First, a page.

Musing Mondays (6)

Musing Mondays is a weekly meme hosted by Should Be Reading. Each Monday, a book- or reading-related question will be posted and we blog our answers, then link back to the original post. (You can find this week’s original post by clicking on the above image).

This week’s musing asks…

Do you listen to audiobooks? If not, why not? And, if so, what has been one of your favorites, so far?

I’ve only done a couple audiobooks.  My first attempt with an audiobook ended poorly.  In college my friend Allison and I decided to try an audiobook so we could knit while listening, since we both really liked to read and I was teaching her how to knit. (I use the term “teaching” lightly).  Anyway, the CD set we got was narrated by a man with an accent and he didn’t change his voice between narration and dialogue, or between characters; we quickly got confused and gave up.

The next time I tried an audiobook was earlier this year.  I listened to The History of English Literature. (see my review here).  It was a better experience, I think.  Plus, I was able to listen to it at work, which was pretty great.  It may have been easier for me since there it was a history rather than a novel.  There were no “characters” so it was easier to follow.

I would definitely like to try another audiobook sometime soon.  Any suggestions?

REVIEW: The History of English Literature (Audiobook) Narrated by Perry Keenlyside

Title: The History of English Literature (audiobook)
Narrator: Perry Keenlyside

Goodreads Synopsis: The remarkable story of the world’s richest literary resource, the story telling, poetry, the growth of the novel and the greatest histories and essays, which have informed the language and the imagination wherever English is spoken.

As I briefly mentioned in my last post, I saw a review on this book by Mandy over at Adventures in Borkdom.  I had given up on the idea of audiobooks after my first failed attempt (also quickly recapped in that last post).  I decided that this book, being a non-fiction history book, might be a good idea to try audiobooks again.  I was able to borrow it from my local library and put it on my iPod. (Score)  Since I work in an office and my job does not require me to answer phones, I am able to listen to my iPod at any point during the day.  I was able to listen to this over the course of 2 days.  I would have finished it in one (since it’s roughly 5 hours long and I tend to work around 9 hours) but my battery was low on my iPod when I started and pretty much crapped out on me when I was about a quarter of the way through Part III.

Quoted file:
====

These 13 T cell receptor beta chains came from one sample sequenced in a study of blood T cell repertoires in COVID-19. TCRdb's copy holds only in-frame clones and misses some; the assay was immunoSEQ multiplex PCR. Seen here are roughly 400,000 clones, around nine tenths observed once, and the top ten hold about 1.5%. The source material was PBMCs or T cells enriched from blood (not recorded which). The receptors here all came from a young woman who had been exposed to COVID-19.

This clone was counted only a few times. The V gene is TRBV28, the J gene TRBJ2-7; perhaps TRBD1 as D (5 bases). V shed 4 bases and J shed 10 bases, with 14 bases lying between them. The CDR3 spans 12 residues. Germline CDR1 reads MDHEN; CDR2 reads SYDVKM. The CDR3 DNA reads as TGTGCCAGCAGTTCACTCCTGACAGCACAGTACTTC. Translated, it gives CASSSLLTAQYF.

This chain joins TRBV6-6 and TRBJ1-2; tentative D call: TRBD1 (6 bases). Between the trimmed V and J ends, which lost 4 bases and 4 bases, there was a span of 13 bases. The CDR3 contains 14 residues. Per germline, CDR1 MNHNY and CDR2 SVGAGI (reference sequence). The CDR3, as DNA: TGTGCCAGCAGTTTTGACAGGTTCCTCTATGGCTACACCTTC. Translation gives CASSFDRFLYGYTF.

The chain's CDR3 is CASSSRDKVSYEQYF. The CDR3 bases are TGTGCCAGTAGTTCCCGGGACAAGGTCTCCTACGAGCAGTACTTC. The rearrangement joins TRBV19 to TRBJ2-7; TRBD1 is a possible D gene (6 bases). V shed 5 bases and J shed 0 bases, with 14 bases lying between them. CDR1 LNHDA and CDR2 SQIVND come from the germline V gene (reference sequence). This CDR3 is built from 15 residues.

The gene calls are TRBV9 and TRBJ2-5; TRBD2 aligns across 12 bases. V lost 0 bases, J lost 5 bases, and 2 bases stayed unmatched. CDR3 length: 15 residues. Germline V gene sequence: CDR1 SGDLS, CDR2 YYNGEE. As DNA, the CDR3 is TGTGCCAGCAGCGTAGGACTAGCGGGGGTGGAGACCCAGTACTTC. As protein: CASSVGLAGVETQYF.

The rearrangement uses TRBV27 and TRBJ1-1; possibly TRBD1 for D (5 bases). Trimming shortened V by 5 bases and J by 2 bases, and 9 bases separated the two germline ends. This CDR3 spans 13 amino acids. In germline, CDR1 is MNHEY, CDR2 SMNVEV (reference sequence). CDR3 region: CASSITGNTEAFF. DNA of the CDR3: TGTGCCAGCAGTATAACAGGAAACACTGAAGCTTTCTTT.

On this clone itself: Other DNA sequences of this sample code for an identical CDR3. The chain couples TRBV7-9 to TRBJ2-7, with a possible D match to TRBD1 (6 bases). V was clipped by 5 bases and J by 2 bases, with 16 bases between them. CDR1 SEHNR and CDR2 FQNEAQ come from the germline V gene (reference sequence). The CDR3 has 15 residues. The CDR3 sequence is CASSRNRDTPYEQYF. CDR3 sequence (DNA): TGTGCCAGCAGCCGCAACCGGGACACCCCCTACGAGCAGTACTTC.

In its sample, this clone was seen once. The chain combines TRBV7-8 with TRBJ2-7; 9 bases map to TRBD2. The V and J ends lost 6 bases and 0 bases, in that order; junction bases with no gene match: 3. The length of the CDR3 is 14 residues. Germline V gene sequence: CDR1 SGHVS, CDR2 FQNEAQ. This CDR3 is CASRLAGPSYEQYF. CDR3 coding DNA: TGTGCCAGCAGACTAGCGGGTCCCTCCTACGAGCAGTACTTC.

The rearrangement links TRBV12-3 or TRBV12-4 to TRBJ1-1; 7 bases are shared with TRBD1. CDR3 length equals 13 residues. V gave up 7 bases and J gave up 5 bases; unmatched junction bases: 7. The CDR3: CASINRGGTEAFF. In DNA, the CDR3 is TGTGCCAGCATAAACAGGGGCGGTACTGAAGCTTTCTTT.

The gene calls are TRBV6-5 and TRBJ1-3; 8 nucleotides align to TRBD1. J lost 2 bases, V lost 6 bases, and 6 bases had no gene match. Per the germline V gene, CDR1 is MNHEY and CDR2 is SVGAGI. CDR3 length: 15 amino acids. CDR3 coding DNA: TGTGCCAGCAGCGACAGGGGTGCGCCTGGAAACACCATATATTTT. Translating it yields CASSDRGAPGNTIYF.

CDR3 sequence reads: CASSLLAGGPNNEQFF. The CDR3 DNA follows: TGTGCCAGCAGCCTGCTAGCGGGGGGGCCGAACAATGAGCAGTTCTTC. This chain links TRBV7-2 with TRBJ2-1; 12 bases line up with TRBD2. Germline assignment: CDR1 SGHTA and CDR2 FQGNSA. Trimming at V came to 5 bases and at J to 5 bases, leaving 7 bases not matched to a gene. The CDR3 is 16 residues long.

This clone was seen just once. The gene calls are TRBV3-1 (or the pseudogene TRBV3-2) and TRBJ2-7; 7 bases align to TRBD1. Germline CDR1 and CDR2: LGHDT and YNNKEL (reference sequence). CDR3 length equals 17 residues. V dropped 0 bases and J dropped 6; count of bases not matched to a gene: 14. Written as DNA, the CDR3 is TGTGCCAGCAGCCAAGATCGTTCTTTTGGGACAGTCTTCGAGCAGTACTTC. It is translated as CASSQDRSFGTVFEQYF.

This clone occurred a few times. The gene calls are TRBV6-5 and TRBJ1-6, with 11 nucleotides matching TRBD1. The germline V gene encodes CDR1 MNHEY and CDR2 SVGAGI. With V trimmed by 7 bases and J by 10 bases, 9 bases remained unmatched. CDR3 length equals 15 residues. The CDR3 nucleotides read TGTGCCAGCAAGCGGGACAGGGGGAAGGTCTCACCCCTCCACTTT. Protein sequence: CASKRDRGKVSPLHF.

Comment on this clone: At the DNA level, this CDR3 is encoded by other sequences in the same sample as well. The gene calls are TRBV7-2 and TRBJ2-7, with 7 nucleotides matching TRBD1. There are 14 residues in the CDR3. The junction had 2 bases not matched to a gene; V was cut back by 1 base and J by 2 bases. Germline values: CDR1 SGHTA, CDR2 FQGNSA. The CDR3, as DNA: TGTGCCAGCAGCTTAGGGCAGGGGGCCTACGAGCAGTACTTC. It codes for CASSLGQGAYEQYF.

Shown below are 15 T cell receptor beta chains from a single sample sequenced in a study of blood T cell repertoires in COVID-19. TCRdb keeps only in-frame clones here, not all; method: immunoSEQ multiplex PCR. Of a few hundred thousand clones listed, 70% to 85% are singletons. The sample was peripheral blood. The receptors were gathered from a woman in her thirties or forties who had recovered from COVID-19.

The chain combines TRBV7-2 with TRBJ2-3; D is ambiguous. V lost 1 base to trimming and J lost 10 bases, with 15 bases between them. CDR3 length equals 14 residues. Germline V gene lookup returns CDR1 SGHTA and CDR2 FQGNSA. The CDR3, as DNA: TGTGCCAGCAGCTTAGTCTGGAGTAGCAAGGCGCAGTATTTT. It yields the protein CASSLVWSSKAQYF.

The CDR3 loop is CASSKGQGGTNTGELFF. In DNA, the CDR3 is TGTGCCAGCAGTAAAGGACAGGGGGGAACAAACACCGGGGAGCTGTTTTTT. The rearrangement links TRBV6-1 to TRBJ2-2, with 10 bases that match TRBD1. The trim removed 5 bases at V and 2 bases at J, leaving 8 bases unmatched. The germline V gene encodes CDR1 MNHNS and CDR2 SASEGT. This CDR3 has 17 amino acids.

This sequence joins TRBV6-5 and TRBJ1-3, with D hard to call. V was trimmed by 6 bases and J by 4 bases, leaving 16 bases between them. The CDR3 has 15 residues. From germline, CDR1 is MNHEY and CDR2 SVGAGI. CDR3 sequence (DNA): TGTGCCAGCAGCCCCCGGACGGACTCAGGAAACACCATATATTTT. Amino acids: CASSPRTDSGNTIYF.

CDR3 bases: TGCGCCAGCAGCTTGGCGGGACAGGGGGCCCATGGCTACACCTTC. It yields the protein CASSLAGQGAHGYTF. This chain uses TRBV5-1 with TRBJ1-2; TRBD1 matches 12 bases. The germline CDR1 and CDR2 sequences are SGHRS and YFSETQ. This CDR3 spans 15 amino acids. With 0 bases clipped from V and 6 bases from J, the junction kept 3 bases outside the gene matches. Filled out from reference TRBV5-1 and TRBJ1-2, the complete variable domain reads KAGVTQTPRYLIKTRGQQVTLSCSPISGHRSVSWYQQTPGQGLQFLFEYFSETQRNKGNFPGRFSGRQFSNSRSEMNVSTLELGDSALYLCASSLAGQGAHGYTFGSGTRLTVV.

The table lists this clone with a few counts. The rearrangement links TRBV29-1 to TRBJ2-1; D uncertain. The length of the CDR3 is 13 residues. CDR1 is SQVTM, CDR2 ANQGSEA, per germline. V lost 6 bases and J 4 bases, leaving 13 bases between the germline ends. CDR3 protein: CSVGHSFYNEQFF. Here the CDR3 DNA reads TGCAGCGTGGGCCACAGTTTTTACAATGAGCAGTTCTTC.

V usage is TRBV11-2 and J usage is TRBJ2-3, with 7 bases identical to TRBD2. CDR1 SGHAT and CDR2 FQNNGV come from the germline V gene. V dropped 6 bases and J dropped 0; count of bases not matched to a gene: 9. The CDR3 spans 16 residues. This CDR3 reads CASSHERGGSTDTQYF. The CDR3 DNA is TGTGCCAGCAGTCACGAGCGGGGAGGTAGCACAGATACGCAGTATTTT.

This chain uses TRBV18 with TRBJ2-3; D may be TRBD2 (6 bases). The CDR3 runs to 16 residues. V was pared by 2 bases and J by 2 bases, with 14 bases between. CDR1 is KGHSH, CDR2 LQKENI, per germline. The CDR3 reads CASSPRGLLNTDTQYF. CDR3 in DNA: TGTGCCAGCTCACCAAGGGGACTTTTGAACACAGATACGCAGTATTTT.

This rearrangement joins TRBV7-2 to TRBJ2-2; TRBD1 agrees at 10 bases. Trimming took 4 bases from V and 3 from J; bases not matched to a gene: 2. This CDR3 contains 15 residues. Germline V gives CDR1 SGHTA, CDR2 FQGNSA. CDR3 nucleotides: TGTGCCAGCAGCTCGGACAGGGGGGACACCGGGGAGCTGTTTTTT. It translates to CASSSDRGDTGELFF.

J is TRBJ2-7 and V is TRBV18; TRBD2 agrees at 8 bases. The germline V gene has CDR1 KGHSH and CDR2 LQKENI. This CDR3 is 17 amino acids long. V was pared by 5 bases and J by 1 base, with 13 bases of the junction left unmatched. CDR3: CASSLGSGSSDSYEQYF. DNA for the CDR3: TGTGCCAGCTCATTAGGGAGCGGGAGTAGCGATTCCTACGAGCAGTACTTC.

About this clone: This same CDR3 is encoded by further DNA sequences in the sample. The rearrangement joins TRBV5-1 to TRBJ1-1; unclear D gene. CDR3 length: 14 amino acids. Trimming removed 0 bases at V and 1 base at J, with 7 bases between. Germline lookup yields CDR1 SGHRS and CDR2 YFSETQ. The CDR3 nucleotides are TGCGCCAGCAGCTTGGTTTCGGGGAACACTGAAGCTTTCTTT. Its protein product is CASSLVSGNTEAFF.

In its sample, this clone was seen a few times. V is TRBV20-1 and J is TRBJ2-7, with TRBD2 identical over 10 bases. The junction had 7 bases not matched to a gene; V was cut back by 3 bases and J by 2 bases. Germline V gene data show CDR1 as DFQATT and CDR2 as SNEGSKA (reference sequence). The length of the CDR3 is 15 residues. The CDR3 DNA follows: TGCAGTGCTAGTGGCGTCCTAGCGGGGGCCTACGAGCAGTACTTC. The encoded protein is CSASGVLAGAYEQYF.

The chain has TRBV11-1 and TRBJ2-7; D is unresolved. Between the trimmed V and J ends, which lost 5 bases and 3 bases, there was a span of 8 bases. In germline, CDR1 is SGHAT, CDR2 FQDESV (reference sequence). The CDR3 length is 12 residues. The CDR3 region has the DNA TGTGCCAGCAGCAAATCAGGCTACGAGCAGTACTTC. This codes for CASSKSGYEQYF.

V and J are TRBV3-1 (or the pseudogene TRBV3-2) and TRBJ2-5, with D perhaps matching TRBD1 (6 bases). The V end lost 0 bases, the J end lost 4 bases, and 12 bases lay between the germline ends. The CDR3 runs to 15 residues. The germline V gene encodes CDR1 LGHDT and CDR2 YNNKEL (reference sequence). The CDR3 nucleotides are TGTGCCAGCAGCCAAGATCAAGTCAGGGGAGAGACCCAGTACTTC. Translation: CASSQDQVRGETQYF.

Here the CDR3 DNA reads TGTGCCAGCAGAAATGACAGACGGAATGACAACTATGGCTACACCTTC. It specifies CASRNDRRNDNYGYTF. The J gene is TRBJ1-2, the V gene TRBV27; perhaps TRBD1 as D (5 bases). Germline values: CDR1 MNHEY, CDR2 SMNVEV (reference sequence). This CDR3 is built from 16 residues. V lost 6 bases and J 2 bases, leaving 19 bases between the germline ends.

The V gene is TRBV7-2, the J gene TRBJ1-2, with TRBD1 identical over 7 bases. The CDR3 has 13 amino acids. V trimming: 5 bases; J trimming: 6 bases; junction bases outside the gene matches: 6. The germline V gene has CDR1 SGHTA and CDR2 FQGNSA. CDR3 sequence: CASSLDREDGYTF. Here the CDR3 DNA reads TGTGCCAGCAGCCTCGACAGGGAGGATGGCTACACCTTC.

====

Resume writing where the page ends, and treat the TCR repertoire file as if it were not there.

While listening I took little notes here in a draft form of this post so I would remember what I wanted to write.  Most of it are tidbits that I didn’t know or found interesting or just observations I made while listening.  I will tell you up front though that there were times where I zoned out and didn’t even pay attention to what I was listening.  This may have been due to the fact that some of my tasks require more attention than others or the fact that I prefer prose (and novels) to poetry…

So without further ado…

Interesting Tidbits/I Had No Idea!

-Chaucer wasn’t a writer the way we know them today

-Milton was blind when he wrote Paradise Lost.  This is on my To Read queue.

-John Bunyan spent more than 10 years in jail and that’s when he started writing Pilgrim’s Progress

-Daniel Dafoe, first novelist (as we know them today), invented modern journalism

-John Dryden, first literary critic … cousins with Jonathan Swift

-I didn’t realize Keats was so young when he died (mid-20′s)

-I didn’t know Dickens was an actor (and accomplished at that)…I don’t really know much about him, actually

-I didn’t know George Eliot was a pseudonym for a woman (Mary Ann Evans)!

Observations

-I’m surprised more wasn’t said about Arthur Conan Doyle and Sherlock Holmes

-I should have realized Tolkein would have been mentioned!

-Women weren’t really mentioned as writers/authors until the 18th Century.

-I like that more than one person narrated this.  It broke it up and didn’t feel monotonous.

-He says “controversy” funny

-I won’t lie, I did zone out on some parts…

-I still like novels (prose), better than  poetry

Books I Added to My Goodreads Queue
I actually added a few books to my Goodreads queue as I was listening to this because some of these sounded pretty good.  Sometimes this had to do with the excerpts that were read by others. 

-made Shakespeare’s work sound interesting enough that I want to read the plays…I bought “The Complete Works of William Shakespeare” for my kindle from amazon for only $1.99!

-Paradise Lost, John Milton

-Moll Flanders, Daniel Dafoe

-Robinson Crusoe, Daniel Dafoe

-The Adventures of Peregrine Pickle, Tobias Smollett

-The Rime of the Ancient Mariner, Samuel Taylor Coleridge

-Kubla Kahn, Samuel Taylor Coleridge

-Faust, Johann Wolfgang von Goethe

-Decline and Fall, Evelyn Waugh

There were also others that were already on my To Read queue or I had already read (though not many).